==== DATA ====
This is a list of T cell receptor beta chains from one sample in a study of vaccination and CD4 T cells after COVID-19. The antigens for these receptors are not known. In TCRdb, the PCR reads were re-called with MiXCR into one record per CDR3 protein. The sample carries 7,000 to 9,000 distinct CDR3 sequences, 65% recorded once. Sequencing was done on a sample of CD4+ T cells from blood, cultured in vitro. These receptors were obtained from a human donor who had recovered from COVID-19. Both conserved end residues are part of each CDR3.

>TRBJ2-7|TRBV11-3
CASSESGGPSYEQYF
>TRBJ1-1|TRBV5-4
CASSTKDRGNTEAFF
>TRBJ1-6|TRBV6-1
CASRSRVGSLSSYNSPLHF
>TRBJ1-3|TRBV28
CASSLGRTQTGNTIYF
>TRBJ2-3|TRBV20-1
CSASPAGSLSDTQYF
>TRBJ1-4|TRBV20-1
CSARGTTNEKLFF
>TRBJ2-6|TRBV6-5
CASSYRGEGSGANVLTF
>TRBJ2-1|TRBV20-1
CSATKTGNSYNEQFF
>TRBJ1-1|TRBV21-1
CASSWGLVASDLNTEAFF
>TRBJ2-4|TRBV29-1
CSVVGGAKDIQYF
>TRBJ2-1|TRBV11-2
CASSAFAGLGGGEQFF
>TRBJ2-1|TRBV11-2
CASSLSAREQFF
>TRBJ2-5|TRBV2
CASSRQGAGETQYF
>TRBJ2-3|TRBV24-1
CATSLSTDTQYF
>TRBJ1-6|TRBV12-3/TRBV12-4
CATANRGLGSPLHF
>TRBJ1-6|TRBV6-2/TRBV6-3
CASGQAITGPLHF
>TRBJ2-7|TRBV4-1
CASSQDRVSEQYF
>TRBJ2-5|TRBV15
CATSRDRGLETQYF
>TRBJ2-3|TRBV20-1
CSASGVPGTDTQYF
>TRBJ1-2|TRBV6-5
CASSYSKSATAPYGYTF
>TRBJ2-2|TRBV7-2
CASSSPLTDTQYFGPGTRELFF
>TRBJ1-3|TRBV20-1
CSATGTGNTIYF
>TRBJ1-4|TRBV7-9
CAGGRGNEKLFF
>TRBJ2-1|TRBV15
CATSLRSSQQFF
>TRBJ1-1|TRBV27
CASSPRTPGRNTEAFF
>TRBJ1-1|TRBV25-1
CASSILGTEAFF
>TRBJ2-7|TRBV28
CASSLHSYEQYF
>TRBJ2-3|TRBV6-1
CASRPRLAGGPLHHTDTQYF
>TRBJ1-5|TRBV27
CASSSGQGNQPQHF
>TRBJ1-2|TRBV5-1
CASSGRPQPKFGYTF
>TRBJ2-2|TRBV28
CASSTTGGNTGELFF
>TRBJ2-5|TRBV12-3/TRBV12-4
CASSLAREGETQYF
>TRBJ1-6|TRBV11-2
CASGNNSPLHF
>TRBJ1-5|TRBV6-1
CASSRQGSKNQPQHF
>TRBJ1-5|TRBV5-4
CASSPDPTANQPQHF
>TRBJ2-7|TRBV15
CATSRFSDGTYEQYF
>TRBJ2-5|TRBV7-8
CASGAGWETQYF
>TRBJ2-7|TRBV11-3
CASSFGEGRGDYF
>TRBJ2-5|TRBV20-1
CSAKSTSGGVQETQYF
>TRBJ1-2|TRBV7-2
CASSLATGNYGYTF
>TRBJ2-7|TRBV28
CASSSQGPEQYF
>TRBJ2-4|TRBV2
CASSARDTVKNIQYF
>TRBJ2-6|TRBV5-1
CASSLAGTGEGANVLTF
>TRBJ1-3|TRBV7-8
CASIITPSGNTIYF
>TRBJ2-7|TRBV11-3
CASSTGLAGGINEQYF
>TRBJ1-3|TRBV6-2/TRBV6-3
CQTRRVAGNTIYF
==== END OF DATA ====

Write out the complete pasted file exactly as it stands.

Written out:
This is a list of T cell receptor beta chains from one sample in a study of vaccination and CD4 T cells after COVID-19. The antigens for these receptors are not known. In TCRdb, the PCR reads were re-called with MiXCR into one record per CDR3 protein. The sample carries 7,000 to 9,000 distinct CDR3 sequences, 65% recorded once. Sequencing was done on a sample of CD4+ T cells from blood, cultured in vitro. These receptors were obtained from a human donor who had recovered from COVID-19. Both conserved end residues are part of each CDR3.

>TRBJ2-7|TRBV11-3
CASSESGGPSYEQYF
>TRBJ1-1|TRBV5-4
CASSTKDRGNTEAFF
>TRBJ1-6|TRBV6-1
CASRSRVGSLSSYNSPLHF
>TRBJ1-3|TRBV28
CASSLGRTQTGNTIYF
>TRBJ2-3|TRBV20-1
CSASPAGSLSDTQYF
>TRBJ1-4|TRBV20-1
CSARGTTNEKLFF
>TRBJ2-6|TRBV6-5
CASSYRGEGSGANVLTF
>TRBJ2-1|TRBV20-1
CSATKTGNSYNEQFF
>TRBJ1-1|TRBV21-1
CASSWGLVASDLNTEAFF
>TRBJ2-4|TRBV29-1
CSVVGGAKDIQYF
>TRBJ2-1|TRBV11-2
CASSAFAGLGGGEQFF
>TRBJ2-1|TRBV11-2
CASSLSAREQFF
>TRBJ2-5|TRBV2
CASSRQGAGETQYF
>TRBJ2-3|TRBV24-1
CATSLSTDTQYF
>TRBJ1-6|TRBV12-3/TRBV12-4
CATANRGLGSPLHF
>TRBJ1-6|TRBV6-2/TRBV6-3
CASGQAITGPLHF
>TRBJ2-7|TRBV4-1
CASSQDRVSEQYF
>TRBJ2-5|TRBV15
CATSRDRGLETQYF
>TRBJ2-3|TRBV20-1
CSASGVPGTDTQYF
>TRBJ1-2|TRBV6-5
CASSYSKSATAPYGYTF
>TRBJ2-2|TRBV7-2
CASSSPLTDTQYFGPGTRELFF
>TRBJ1-3|TRBV20-1
CSATGTGNTIYF
>TRBJ1-4|TRBV7-9
CAGGRGNEKLFF
>TRBJ2-1|TRBV15
CATSLRSSQQFF
>TRBJ1-1|TRBV27
CASSPRTPGRNTEAFF
>TRBJ1-1|TRBV25-1
CASSILGTEAFF
>TRBJ2-7|TRBV28
CASSLHSYEQYF
>TRBJ2-3|TRBV6-1
CASRPRLAGGPLHHTDTQYF
>TRBJ1-5|TRBV27
CASSSGQGNQPQHF
>TRBJ1-2|TRBV5-1
CASSGRPQPKFGYTF
>TRBJ2-2|TRBV28
CASSTTGGNTGELFF
>TRBJ2-5|TRBV12-3/TRBV12-4
CASSLAREGETQYF
>TRBJ1-6|TRBV11-2
CASGNNSPLHF
>TRBJ1-5|TRBV6-1
CASSRQGSKNQPQHF
>TRBJ1-5|TRBV5-4
CASSPDPTANQPQHF
>TRBJ2-7|TRBV15
CATSRFSDGTYEQYF
>TRBJ2-5|TRBV7-8
CASGAGWETQYF
>TRBJ2-7|TRBV11-3
CASSFGEGRGDYF
>TRBJ2-5|TRBV20-1
CSAKSTSGGVQETQYF
>TRBJ1-2|TRBV7-2
CASSLATGNYGYTF
>TRBJ2-7|TRBV28
CASSSQGPEQYF
>TRBJ2-4|TRBV2
CASSARDTVKNIQYF
>TRBJ2-6|TRBV5-1
CASSLAGTGEGANVLTF
>TRBJ1-3|TRBV7-8
CASIITPSGNTIYF
>TRBJ2-7|TRBV11-3
CASSTGLAGGINEQYF
>TRBJ1-3|TRBV6-2/TRBV6-3
CQTRRVAGNTIYF